Public benefit function and accountability to the public

2.5. The nature of charitable activities means in many cases the effects of losses are wide-reaching and long-term. Charities must demonstrate that their activities are for the public benefit and ultimately beneficiaries—often the most vulnerable in society—are the ones who lose out. In contrast to the commercial sector, it is extremely difficult for other charities to step in to take on and deliver the services of another if it has closed.

2.6. Unlike businesses or individuals’ funds, charity funds are for public, not private, benefit. Charity deposits do not “belong” to the charity—instead the charity is simply the vehicle channelling money from the donor/funder to the beneficiary, and so any losses will impact on both these groups.

2.7. Charities rely on the trust and confidence of the giving public to support them—financially and otherwise. Charities therefore must carefully consider the reputational implications when managing their money and banking arrangements. There are a number of elements to this, including:

Individuals choose to give to charity on the grounds that the money will be spent as intended. Losing money as a result of bank failure, or a perceived increase in the likelihood of this happening, could impact on an individual’s inclination to donate.

While charities have to spend a proportion on overheads to ensure the efficient running of the charity—and should not shy away from making the public aware of this—charities still have a duty to be extremely careful when it comes to these types of costs (see paragraph 2.9).

Capacity to manage risk

2.8. We would be extremely concerned with any measure that increases banking risks for charity (hence our concerns with depositor preference). In the notes accompanying the draft Bill, HM Treasury reject the extension of depositor preference on the grounds that “[charities and other creditors] are likely to be at least as well positioned to monitor and manage risk as many other groups of senior unsecured creditors”. However, the reality is many charities are not as well positioned as commercial organisations to do so.

2.9. The vast majority of charities manage their finances and risk extremely well, yet most simply do not have the same level of technical banking knowledge and expertise as other creditors of comparable size. Managing increased banking risk is extremely resource-heavy and investing in up-to-the-minute treasury management diverts funds away from frontline services. It is therefore difficult to justify using substantial charitable funds for this purpose, particularly given the challenging funding environment.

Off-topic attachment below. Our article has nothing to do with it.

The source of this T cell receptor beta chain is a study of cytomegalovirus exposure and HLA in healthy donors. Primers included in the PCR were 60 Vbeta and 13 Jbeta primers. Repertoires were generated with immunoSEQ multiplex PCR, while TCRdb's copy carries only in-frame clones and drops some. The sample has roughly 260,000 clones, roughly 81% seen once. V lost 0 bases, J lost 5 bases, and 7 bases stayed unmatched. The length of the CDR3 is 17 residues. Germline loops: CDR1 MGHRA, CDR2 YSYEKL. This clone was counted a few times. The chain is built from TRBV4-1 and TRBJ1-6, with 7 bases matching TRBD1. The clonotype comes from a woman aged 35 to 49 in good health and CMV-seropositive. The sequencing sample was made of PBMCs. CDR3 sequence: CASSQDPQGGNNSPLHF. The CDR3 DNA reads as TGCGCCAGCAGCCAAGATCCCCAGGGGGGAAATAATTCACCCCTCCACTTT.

2.10. Another aspect of managing risk for charities is the trade-off between risk and return. While this is the key consideration when making all types of investment, for charities the tension between these is particularly pronounced. This is because charity trustees are required to protect charity funds and ensure they are used as intended (making them risk averse) but also have a legal duty of care to achieve the best risk adjusted returns on charitable deposits under the Trustees Act 2000 (which sets out a Trustee’s duty of care and investment powers).

2.11. We would ask that Government keeps this tension in mind when shaping the rules around ring-fencing and the retail-wholesale split. Creating a clear division and choice between greater security (depositing in the ring-fenced area) and higher returns (depositing in the non-ringfenced area) could exacerbate this tension.

3. Impact of the collapse of the Icelandic banks

3.1. For many charities, the banking reforms will be considered in the context of how successfully they address the failures in the system that became apparent following the collapse of the Icelandic banks and financial crisis. In the Treasury Select Committee’s inquiry report the unique position of charities and consequences of this were acknowledged, and it is important that the lessons learned are taken into consideration when shaping the reforms.

3.2. Following a request from CAF and CFG, 48 charities indicated that they had held funds in Icelandic banks that they had not immediately been able to recover. The combined total amount was £86.6 million.

3.3. This data was a conservative indication of the level of impact on the charity sector. Many charities did not want to be named or were reluctant to speak up as they feared it would negatively impact their reputation. Many charities held deposits with Kaupthing, Singer & Friedlander in particular—it was a respected City firm that had long provided bespoke charity banking services.

3.4. In the aftermath of the collapse, there was confusion and frustration around FSCS coverage. Many charities were unaware of whether they were entitled to protection or not, or had assumed they were but were found to be ineligible by virtue of their constitutional/corporate structure. It was extremely difficult to obtain clear advice from the FSCS and the need for greater clarity remains.

3.5. The retail-wholesale split which dictated FSCS eligibility was considered wholly inappropriate and unfair in the charity context. Many charities were deemed “sophisticated” wholesale investors by virtue of their size, and therefore were left without any financial support when others were fully compensated.

3.6. It was widely accepted that charities and others could not have been expected to foresee the crisis, particularly given the Bank of England’s failure to do so and the fact that the credit ratings were only downgraded days before institutions went into administration. For many charities this rendered the fact that they were deemed wholesale depositors and therefore better placed to foresee the crisis even more unjust.